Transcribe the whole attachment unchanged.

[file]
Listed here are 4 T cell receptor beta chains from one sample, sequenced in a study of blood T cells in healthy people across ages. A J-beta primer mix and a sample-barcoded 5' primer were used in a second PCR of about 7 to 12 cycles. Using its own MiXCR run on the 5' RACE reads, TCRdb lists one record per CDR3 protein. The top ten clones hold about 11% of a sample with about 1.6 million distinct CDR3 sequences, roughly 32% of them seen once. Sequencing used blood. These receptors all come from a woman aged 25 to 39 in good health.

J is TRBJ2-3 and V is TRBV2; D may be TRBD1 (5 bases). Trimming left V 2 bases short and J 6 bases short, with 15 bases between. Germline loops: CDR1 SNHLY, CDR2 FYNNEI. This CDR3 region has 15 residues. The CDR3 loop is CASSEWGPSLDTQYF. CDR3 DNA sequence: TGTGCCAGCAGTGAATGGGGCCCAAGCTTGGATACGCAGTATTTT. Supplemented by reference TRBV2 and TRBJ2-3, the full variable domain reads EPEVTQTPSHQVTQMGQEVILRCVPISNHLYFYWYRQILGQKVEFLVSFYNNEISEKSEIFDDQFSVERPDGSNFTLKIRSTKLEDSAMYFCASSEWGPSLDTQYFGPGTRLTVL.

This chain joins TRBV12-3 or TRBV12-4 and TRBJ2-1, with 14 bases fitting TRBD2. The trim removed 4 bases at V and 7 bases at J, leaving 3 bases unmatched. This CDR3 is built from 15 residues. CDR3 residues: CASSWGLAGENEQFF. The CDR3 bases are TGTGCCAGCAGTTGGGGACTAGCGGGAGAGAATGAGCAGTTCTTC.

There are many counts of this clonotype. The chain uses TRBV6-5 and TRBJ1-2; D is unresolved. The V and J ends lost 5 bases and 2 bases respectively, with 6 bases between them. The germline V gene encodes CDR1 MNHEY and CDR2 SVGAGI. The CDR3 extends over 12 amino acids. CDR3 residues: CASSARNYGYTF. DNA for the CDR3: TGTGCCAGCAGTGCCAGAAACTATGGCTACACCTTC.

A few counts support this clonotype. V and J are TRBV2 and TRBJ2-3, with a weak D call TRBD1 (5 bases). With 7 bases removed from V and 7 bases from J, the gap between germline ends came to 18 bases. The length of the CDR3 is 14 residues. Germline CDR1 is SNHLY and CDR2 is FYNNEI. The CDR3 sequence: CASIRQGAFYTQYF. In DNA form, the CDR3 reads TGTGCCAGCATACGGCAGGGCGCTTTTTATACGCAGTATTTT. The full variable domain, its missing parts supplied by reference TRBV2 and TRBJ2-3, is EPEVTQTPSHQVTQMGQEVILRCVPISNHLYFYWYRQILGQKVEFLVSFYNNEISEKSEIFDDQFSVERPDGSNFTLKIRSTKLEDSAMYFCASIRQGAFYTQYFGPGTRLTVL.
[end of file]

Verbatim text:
Listed here are 4 T cell receptor beta chains from one sample, sequenced in a study of blood T cells in healthy people across ages. A J-beta primer mix and a sample-barcoded 5' primer were used in a second PCR of about 7 to 12 cycles. Using its own MiXCR run on the 5' RACE reads, TCRdb lists one record per CDR3 protein. The top ten clones hold about 11% of a sample with about 1.6 million distinct CDR3 sequences, roughly 32% of them seen once. Sequencing used blood. These receptors all come from a woman aged 25 to 39 in good health.

J is TRBJ2-3 and V is TRBV2; D may be TRBD1 (5 bases). Trimming left V 2 bases short and J 6 bases short, with 15 bases between. Germline loops: CDR1 SNHLY, CDR2 FYNNEI. This CDR3 region has 15 residues. The CDR3 loop is CASSEWGPSLDTQYF. CDR3 DNA sequence: TGTGCCAGCAGTGAATGGGGCCCAAGCTTGGATACGCAGTATTTT. Supplemented by reference TRBV2 and TRBJ2-3, the full variable domain reads EPEVTQTPSHQVTQMGQEVILRCVPISNHLYFYWYRQILGQKVEFLVSFYNNEISEKSEIFDDQFSVERPDGSNFTLKIRSTKLEDSAMYFCASSEWGPSLDTQYFGPGTRLTVL.

This chain joins TRBV12-3 or TRBV12-4 and TRBJ2-1, with 14 bases fitting TRBD2. The trim removed 4 bases at V and 7 bases at J, leaving 3 bases unmatched. This CDR3 is built from 15 residues. CDR3 residues: CASSWGLAGENEQFF. The CDR3 bases are TGTGCCAGCAGTTGGGGACTAGCGGGAGAGAATGAGCAGTTCTTC.

There are many counts of this clonotype. The chain uses TRBV6-5 and TRBJ1-2; D is unresolved. The V and J ends lost 5 bases and 2 bases respectively, with 6 bases between them. The germline V gene encodes CDR1 MNHEY and CDR2 SVGAGI. The CDR3 extends over 12 amino acids. CDR3 residues: CASSARNYGYTF. DNA for the CDR3: TGTGCCAGCAGTGCCAGAAACTATGGCTACACCTTC.

A few counts support this clonotype. V and J are TRBV2 and TRBJ2-3, with a weak D call TRBD1 (5 bases). With 7 bases removed from V and 7 bases from J, the gap between germline ends came to 18 bases. The length of the CDR3 is 14 residues. Germline CDR1 is SNHLY and CDR2 is FYNNEI. The CDR3 sequence: CASIRQGAFYTQYF. In DNA form, the CDR3 reads TGTGCCAGCATACGGCAGGGCGCTTTTTATACGCAGTATTTT. The full variable domain, its missing parts supplied by reference TRBV2 and TRBJ2-3, is EPEVTQTPSHQVTQMGQEVILRCVPISNHLYFYWYRQILGQKVEFLVSFYNNEISEKSEIFDDQFSVERPDGSNFTLKIRSTKLEDSAMYFCASIRQGAFYTQYFGPGTRLTVL.